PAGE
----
The ’648 patent issued on June 30, 2015, a full year after the Supreme Court’s Alice ruling. Despite this, the patent examiner never even discussed the decision. If Alice is to mean anything at all, it has to be applied to an application like this one.

    In our view, if Motivational Health Messaging asserts its patent in court, any defendant that fought back should prevail under Alice. Indeed, we would hope that the court would strongly consider awarding attorney’s fees to the defendant in such a case. Shipping & Transit has now had two fee awards made against it for asserting patents that are clearly invalid under Alice. And the Federal Circuit recently held that fee awards can be appropriate when patent owners make objectively unreasonable argument concerning Alice.

    In addition to the problems under Alice, we believe the claims of the ’648 patent should have been rejected as obvious. When the application was filed in 2012, there was nothing new about sending motivational messages or automatically tailoring messages to things like location. In one proposed embodiment, the patent suggests that a “user walking to a hole may be delivered ABS messages, including reminders or instructions on how to play a particular hole.” But golf apps were already doing this. The Patent Office didn’t consider any real-world mobile phone applications when reviewing the application.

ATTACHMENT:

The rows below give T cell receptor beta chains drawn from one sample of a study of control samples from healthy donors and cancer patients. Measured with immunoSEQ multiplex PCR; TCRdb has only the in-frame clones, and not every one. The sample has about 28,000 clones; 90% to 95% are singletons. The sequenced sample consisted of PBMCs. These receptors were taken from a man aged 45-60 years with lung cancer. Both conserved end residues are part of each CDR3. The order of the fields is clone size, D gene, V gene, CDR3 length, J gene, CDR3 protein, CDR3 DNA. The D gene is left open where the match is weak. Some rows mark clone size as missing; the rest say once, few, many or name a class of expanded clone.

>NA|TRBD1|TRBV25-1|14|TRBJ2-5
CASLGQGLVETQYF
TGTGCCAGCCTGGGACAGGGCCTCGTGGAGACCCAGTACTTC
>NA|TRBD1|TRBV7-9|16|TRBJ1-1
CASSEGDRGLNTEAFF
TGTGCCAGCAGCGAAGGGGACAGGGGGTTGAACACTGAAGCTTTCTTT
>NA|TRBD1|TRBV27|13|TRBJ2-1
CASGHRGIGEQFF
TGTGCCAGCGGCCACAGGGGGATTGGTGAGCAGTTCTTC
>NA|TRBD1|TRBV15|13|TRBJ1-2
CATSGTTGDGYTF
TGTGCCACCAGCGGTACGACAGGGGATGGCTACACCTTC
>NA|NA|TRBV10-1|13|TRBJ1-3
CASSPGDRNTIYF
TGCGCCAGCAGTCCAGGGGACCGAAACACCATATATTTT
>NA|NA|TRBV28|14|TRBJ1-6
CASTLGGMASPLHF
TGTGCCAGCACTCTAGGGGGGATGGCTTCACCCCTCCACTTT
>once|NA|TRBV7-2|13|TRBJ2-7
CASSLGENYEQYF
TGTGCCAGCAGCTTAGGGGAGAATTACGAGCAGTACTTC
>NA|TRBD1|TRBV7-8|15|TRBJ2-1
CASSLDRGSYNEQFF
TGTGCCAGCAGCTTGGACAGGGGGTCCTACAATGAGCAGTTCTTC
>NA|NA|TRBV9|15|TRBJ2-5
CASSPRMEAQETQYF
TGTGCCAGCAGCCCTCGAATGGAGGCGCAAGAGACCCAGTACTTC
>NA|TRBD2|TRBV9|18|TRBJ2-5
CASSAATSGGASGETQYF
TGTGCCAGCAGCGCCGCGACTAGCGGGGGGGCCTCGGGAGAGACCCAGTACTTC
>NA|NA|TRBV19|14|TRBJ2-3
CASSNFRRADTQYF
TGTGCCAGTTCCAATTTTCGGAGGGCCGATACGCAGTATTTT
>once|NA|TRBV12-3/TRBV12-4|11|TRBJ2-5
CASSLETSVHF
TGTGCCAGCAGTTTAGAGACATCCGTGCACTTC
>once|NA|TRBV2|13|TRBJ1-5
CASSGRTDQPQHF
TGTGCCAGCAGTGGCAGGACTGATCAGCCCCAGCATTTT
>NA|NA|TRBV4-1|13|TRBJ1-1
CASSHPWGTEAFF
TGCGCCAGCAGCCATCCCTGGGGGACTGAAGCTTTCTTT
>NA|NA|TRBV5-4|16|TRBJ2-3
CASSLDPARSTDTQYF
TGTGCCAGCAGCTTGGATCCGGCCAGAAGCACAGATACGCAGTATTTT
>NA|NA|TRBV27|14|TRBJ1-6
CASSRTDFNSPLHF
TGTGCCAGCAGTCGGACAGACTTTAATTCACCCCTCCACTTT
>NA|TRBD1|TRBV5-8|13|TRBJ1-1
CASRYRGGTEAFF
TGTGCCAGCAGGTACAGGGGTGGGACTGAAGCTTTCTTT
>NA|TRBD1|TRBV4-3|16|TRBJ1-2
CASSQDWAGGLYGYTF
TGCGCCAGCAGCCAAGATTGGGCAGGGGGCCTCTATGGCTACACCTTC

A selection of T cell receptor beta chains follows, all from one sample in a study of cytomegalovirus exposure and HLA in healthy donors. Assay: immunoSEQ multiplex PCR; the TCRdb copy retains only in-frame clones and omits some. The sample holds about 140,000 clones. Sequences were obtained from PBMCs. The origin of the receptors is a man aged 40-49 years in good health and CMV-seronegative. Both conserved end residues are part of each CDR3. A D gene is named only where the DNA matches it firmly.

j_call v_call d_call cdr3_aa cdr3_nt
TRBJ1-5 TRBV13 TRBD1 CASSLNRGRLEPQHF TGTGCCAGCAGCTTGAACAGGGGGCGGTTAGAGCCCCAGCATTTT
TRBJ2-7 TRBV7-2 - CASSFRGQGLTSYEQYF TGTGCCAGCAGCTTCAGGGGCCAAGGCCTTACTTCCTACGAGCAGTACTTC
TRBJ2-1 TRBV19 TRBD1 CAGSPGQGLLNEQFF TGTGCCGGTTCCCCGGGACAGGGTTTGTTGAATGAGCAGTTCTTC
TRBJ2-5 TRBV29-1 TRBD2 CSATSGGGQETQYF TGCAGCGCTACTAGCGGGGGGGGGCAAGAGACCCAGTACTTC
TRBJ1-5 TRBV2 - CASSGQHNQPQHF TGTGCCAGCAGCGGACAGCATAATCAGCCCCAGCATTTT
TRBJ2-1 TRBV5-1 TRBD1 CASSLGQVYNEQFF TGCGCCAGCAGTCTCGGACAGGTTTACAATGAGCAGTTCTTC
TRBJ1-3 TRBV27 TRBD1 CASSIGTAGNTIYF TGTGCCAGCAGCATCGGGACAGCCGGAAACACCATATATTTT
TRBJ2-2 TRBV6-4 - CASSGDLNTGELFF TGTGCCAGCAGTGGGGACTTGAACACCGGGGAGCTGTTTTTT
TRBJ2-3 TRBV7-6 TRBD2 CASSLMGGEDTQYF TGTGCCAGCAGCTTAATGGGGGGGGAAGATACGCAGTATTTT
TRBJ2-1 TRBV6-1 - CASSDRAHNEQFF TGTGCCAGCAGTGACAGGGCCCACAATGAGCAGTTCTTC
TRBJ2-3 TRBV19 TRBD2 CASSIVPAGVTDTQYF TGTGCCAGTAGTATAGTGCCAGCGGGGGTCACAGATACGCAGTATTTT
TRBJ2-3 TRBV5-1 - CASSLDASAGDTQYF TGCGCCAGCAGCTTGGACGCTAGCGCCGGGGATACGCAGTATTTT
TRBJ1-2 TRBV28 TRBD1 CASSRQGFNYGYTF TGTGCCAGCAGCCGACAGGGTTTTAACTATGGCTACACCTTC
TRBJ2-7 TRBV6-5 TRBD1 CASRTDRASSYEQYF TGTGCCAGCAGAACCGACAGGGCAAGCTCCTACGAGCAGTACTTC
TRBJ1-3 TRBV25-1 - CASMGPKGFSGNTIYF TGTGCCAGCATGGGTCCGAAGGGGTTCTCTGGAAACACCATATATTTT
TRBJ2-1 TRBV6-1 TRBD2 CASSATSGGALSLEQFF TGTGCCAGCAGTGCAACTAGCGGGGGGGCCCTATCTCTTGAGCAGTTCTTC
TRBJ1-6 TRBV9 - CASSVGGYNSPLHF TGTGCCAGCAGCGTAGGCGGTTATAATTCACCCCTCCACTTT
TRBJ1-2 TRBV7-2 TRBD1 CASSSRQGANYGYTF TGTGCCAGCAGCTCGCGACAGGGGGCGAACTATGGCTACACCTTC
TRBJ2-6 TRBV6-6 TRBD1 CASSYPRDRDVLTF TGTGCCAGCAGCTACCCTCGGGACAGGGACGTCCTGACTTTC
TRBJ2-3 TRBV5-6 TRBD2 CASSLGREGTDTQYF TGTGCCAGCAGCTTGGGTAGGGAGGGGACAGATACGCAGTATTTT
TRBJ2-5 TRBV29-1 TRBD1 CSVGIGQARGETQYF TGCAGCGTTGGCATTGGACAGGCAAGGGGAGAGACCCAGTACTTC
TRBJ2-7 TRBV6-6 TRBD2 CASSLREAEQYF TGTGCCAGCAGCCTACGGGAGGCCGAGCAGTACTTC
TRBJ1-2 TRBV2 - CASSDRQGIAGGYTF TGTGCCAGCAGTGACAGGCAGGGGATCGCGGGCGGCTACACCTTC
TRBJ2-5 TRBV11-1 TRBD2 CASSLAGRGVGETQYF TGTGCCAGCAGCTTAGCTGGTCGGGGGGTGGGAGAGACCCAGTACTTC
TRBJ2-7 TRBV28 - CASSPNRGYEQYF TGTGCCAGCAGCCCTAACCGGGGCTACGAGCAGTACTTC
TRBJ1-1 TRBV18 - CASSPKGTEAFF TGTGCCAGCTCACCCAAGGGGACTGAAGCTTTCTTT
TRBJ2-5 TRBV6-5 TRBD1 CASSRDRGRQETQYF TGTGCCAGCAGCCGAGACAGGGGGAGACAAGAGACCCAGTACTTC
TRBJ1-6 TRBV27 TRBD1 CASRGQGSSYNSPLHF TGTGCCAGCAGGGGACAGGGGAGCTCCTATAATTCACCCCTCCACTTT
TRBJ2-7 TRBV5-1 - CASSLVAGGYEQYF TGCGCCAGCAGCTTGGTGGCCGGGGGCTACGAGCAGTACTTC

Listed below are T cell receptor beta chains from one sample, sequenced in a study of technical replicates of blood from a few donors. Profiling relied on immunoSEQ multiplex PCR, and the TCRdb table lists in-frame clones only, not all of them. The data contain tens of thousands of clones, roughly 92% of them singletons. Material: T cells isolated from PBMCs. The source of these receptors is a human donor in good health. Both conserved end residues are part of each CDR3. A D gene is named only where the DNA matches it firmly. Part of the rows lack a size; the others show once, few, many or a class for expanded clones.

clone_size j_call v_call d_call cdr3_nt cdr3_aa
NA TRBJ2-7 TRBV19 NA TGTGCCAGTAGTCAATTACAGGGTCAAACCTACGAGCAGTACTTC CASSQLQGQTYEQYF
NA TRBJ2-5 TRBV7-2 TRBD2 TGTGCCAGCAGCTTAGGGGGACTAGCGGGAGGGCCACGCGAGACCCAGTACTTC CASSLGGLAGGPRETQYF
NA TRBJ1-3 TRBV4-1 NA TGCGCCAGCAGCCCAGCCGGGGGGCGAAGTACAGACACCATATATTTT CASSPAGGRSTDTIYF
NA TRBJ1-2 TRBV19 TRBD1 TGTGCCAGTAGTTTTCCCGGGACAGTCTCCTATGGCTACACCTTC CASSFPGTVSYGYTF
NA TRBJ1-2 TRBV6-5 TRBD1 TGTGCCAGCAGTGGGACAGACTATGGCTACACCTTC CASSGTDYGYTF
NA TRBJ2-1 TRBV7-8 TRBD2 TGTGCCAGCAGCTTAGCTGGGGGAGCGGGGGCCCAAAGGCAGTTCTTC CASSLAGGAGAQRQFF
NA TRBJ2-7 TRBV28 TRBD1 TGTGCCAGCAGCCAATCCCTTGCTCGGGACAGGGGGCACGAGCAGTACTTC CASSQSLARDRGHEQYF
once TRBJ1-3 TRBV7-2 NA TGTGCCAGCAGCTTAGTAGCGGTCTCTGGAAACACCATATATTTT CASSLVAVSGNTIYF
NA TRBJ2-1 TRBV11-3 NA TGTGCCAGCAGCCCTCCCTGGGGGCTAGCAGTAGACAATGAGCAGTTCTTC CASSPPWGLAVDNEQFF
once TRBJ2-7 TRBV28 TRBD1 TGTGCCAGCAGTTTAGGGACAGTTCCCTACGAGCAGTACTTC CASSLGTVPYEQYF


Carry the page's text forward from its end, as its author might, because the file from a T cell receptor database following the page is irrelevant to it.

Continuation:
If you want to look for prior art yourself, Unified Patents is running a crowdsourcing contest to find the best prior art to invalidate the ’648 patent. Aside from the warm feelings that come from fighting patent trolls, there is a $2000 prize pool.

    Despite the weakness of its patent, Motivational Health Messaging LLC might still send out demand letters. If you receive such a letter, you can contact EFF and we can help you find counsel.

    We have long complained that the Patent Office promotes patent trolling by granting obvious and/or abstract software patents. The history of the ’648 patent shows how the Patent Office’s failure to properly review applications leads to bad patents falling into the hands of trolls.